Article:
Please note if you omit the day, month, and year parameters the module will assume you mean to make the alarm effective from today and add the number of minutes provided.

The valid repeat options are:

  • hourly
  • daily
  • monthly
  • yearly

You can also provide a millisecond value to schedule your own repeat frequency.

cancelAlarmNotification

This method cancels all alarms submitted using the addAlarmNotification method. Unfortunately if you want to cancel only one alarm you need to cancel them all and re-submit. This is due to how Android handles pendingIntents.

cancelAlarmService

This method cancels all alarms submitted using the addAlarmService method. Unfortunately if you want to cancel only one alarm you need to cancel them all and re-submit. This is due to how Android handles pendingIntents.

Receivers

Android Alarm’s work using BroadcastReceivers. In order to have your Titanium project subscribe to the Alarms it generates you need to add the receivers into your tiapp.xml file.

The benCoding.AlarmManager uses two receivers. One for each kind of Alarm you can schedule. See below for the example.

<receiver android:name="bencoding.alarmmanager.AlarmNotificationListener"></receiver>
<receiver android:name="bencoding.alarmmanager.AlarmServiceListener"></receiver>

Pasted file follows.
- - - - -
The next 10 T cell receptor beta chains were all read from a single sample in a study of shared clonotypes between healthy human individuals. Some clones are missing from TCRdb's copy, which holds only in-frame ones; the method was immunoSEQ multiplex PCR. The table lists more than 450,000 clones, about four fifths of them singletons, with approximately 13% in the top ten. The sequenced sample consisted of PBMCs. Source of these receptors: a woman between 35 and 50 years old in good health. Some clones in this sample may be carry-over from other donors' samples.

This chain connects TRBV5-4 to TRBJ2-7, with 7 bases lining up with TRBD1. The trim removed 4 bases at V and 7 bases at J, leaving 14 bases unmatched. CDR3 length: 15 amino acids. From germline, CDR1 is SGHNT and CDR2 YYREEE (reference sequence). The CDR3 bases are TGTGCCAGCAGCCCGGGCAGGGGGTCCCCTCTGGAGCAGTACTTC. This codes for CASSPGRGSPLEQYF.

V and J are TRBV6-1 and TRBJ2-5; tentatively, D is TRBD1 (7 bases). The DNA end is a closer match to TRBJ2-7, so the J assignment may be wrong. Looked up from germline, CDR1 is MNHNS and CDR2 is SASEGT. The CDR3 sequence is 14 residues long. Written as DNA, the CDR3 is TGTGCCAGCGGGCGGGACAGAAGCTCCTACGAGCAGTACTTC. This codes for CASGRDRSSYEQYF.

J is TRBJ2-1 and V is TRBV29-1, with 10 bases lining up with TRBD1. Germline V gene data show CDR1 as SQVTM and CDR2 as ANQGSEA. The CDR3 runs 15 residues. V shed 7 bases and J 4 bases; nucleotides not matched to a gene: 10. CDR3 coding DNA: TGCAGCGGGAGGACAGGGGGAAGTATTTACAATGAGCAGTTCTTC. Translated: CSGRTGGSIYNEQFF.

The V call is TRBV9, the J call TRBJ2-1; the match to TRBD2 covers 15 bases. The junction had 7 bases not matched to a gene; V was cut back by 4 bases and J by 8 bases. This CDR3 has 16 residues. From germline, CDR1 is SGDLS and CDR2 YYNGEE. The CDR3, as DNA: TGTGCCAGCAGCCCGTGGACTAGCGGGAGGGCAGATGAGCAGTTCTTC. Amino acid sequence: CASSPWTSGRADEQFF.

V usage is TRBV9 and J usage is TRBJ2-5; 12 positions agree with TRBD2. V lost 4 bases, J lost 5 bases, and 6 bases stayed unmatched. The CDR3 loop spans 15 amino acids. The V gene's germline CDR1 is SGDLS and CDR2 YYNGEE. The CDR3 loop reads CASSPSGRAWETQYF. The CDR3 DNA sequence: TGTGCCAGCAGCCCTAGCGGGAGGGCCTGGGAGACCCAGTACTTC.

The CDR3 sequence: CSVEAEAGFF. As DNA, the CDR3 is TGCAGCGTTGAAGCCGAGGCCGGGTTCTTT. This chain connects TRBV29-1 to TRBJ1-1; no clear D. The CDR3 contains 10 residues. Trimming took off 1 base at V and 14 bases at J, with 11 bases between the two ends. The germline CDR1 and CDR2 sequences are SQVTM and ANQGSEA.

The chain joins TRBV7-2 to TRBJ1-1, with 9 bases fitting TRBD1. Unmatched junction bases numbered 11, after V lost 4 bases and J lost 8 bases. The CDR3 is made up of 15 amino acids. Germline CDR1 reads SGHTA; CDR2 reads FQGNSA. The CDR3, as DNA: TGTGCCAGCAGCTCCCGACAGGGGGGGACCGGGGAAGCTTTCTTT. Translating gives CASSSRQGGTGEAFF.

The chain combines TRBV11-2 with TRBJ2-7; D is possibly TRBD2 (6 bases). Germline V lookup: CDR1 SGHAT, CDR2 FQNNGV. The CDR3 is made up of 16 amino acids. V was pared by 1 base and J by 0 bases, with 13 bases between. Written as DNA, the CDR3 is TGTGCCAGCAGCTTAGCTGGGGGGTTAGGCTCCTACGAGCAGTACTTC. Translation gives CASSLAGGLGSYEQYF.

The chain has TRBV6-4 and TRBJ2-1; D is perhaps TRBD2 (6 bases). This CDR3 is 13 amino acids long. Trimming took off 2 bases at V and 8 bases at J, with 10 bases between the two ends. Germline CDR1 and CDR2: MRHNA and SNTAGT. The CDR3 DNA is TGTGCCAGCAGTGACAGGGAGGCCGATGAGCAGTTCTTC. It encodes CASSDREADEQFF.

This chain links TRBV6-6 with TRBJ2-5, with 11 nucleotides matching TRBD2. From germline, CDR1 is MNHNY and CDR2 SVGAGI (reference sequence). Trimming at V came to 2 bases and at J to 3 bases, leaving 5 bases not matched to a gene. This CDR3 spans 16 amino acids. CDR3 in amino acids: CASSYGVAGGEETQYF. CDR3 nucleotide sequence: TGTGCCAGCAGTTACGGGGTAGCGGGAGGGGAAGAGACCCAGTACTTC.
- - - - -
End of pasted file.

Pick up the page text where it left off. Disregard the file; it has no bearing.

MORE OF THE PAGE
Documentation & Examples

Full documentation is available here, additionally there is a fully functional sample project available for download here. Please note the same project is not included in your module zip file.

Show Me Some Code

Since the AlarmManager module requires the setup of BroadcastReceivers and specific service names I would recommend taking a look at the example app.js before starting.

Please find below a code snippet from the example project showing how to use a few of the methods.


//Import our module into our Titanium App
var alarmModule = require('bencoding.alarmmanager');
var alarmManager = alarmModule.createAlarmManager();

//Set an Alarm to publish a notification in about two minutes
alarmManager.addAlarmNotification({
    icon: Ti.Android.R.drawable.star_on, //Optional icon must be a resource id or url